Making sure your pension assets go to the right people - the importance of pension death benefit nominations


What is intergenerational financial planning and what does it really mean to a bereaved family on the death of a loved one? Why is it so important to make sure your pension assets go to the right people in the event of the death of a family member?

Gareth Davies, a specialist pensions development manager for Scottish Widows, has shared his personal experience to illustrate this very important issue.

His father was diagnosed with terminal cancer and passed away several weeks later. The support the family got from the many institutions and organisations they interacted with during this difficult time varied dramatically, but one positive area Gareth highlighted was the value of having a trusted independent financial adviser involved with his family. He also highlighted the importance of discussions about pension death benefits and in particular the accurate completion of nomination forms as early as possible.

Death benefits have changed. Before Pension Freedoms in 2015 only financial dependents would receive pension drawdown benefits. April 2015 brought about a significant change in pension death benefits, in simple terms meaning that your pension benefits can be left on death to anyone. However, it is important to note that if a potential beneficiary is non-dependent, they must be nominated, (unless there are no dependants/nominees). The following flowchart provides a useful summary: 

Nomination forms are limited in so far as they are not binding. In most instances, benefits will be paid out at the discretion of the scheme administrator/trustee. They must take into account all potential beneficiaries. The advantage of this approach is that if the trustees of the pension have discretion over who they pay death benefits to, the benefits are normally free from inheritance tax.

Drawdown beneficiaries can fall into three categories:

It is beneficial to keep all three beneficiaries’ Flexi Access Drawdown (FAD) options open on death and for all potential beneficiaries are named on the nomination form.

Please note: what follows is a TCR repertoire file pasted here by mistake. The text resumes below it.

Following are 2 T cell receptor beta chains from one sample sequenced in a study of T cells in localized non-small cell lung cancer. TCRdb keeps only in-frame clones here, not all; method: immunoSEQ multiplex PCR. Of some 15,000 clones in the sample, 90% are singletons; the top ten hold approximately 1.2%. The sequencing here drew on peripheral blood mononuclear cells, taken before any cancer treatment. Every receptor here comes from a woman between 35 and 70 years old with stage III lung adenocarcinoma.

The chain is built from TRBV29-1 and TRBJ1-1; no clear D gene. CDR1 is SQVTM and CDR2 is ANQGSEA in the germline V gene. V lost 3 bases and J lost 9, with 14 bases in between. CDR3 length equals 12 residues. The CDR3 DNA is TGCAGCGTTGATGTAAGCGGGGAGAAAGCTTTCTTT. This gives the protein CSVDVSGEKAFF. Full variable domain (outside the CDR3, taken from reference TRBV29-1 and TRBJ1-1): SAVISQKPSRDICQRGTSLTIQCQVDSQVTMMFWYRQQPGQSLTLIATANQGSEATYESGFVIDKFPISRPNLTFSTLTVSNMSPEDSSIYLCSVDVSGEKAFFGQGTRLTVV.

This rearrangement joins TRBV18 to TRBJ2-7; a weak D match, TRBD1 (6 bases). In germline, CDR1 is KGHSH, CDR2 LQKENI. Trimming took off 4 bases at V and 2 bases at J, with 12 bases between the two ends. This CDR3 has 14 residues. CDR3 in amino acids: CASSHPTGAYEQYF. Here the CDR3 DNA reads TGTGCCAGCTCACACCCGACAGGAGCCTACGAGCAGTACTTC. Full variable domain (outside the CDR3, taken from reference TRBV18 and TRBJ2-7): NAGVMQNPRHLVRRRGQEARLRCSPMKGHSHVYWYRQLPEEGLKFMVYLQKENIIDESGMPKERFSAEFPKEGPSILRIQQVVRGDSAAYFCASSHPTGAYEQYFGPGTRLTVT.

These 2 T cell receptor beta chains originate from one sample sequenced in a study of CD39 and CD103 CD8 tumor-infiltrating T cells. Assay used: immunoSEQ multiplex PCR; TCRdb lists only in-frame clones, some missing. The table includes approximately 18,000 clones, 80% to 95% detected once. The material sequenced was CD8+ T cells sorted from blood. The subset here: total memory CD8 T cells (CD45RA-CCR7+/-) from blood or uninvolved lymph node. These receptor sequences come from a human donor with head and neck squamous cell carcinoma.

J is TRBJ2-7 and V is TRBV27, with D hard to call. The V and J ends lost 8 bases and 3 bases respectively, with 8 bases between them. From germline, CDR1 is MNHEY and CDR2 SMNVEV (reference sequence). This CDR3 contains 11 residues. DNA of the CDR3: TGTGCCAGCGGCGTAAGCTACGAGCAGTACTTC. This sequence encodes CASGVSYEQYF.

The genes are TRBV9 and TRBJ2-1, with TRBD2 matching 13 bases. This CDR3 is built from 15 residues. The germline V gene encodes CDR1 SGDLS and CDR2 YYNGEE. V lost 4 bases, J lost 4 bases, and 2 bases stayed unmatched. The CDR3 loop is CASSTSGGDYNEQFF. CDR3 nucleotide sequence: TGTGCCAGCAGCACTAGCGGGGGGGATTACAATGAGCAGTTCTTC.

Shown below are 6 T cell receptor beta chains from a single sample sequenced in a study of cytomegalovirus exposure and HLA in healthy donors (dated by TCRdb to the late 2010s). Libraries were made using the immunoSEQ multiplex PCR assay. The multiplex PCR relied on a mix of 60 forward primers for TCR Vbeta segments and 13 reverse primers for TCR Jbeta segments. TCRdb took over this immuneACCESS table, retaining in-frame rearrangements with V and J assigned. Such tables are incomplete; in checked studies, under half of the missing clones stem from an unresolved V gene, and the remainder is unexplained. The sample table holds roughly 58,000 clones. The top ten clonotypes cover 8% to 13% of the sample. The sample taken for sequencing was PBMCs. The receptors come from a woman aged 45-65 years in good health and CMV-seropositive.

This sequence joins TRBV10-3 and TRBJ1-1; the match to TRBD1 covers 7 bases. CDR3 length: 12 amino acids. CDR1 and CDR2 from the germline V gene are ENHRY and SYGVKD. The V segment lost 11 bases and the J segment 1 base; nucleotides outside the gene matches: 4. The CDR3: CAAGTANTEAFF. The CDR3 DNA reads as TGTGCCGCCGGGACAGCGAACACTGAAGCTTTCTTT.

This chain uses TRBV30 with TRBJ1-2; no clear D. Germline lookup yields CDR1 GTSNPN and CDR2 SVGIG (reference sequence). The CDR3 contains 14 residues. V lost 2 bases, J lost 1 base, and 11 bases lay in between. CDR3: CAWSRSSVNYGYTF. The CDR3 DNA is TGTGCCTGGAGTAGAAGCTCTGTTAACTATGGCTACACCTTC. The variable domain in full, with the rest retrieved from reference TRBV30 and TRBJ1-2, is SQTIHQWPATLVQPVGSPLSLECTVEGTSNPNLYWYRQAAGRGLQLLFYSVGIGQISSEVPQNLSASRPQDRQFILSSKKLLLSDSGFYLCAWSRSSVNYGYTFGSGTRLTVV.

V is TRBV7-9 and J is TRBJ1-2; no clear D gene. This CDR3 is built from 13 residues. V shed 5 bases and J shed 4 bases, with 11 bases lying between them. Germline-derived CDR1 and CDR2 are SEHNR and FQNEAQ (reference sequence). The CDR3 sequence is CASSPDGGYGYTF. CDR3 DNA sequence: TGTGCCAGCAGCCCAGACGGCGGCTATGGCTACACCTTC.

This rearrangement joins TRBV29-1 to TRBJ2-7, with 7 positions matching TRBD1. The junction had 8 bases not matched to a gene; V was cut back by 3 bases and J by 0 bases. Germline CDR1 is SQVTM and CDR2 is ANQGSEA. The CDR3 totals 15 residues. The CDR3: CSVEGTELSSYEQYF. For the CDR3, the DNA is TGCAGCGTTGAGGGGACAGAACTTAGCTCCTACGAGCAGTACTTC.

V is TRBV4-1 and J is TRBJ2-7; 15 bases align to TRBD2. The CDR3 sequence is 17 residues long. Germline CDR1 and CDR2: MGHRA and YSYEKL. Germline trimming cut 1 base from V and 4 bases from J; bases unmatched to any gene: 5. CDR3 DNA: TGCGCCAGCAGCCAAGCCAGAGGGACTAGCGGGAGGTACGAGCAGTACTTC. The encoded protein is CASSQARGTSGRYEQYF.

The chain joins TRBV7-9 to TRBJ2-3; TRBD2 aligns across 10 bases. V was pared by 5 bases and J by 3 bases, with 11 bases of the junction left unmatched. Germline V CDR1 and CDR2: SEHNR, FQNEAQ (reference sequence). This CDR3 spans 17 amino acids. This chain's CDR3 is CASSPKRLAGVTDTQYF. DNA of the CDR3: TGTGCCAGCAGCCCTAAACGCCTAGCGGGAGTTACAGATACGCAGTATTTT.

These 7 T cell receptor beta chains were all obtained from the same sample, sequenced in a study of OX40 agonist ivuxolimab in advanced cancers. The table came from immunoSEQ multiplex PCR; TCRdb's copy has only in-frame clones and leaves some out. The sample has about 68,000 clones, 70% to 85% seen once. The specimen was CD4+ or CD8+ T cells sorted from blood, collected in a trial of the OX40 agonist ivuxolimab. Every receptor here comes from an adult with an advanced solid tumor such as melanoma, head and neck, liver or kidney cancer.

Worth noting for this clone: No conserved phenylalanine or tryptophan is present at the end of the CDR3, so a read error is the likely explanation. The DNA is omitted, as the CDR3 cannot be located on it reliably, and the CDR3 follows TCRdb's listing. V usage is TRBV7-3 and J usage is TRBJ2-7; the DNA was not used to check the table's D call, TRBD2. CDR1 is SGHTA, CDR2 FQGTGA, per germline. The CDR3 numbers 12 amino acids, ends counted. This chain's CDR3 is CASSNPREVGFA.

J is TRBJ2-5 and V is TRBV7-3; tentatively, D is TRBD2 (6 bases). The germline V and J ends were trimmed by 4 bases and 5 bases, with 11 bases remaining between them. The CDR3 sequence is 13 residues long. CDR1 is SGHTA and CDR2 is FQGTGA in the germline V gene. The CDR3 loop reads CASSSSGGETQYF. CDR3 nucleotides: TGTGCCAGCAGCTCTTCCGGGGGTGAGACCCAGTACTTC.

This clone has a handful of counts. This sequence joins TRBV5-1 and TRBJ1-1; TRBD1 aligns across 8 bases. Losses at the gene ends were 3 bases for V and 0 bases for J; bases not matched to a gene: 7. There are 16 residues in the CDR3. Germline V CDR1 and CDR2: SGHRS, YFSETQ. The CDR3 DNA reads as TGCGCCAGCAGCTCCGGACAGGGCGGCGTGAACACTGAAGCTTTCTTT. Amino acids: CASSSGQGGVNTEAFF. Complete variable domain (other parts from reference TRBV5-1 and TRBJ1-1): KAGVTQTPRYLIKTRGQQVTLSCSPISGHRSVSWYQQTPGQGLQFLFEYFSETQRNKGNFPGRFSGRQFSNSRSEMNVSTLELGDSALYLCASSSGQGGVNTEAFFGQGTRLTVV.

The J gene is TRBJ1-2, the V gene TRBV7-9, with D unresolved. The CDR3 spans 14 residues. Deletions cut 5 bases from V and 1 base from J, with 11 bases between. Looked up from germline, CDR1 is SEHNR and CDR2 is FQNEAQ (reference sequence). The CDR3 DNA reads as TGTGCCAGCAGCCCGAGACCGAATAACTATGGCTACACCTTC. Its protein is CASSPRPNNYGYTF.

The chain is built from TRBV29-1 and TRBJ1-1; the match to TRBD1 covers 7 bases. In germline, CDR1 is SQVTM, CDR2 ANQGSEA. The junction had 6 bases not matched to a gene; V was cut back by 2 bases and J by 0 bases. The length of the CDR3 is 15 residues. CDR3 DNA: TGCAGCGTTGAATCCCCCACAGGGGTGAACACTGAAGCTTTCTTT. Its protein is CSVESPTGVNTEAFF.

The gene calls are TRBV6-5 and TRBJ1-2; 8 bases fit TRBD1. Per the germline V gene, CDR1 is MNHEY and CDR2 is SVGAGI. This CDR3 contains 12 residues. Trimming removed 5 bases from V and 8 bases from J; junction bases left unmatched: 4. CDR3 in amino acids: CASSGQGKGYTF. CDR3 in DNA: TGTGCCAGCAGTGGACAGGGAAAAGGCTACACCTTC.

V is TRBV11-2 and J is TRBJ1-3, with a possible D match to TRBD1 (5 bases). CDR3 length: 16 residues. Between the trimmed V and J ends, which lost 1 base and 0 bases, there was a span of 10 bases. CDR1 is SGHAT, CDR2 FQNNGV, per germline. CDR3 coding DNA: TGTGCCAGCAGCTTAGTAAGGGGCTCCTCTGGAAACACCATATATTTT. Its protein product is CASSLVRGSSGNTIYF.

Gareth, like many people, comes from a blended family as his parents divorced when he was young, and his father remarried a long time ago.

As part of his father’s wider financial and inheritance planning, his father’s spouse was named as 100% beneficiary to his pension nomination, something the family were aware of and happy with. There was an assumption at the time that the pension provider would simply proceed on this basis, however, Gareth was surprised to be contacted by them to ask if he wished to be considered for payment of his pension benefits.

They hadn’t just looked at the nomination form and proceed on this basis but had taken the time to understand his late father’s wider family, even though Gareth wasn’t mentioned anywhere on the pension paperwork.

This had the potential to cause a fallout had Gareth felt he should be a beneficiary, however, he went on to stress how reassured the family was to have a trusted adviser throughout his father’s illness and following his death, ensuring that everyone was on the same page and understood both his wishes and the efficiencies of the planning.

Gareth said the adviser made the whole process simple and straightforward, and ensured that the important taxation benefits of retaining monies in a pension wrapper for as long as possible continued uninterrupted. Having the benefit of a trusted ‘family’ adviser to continue the good work after the death of the initial policyholder proved invaluable at a time of grief.

Following the introduction of Pension Freedoms the completion and regular review of pension death benefit nomination forms has never been more important. It is also equally important to ensure that, wherever possible, you are also having conversations with the potential eventual inheritors of these pension benefits.

Please get in touch with our financial planning team for more information about the arrangements you might need to consider based on your individual circumstances.

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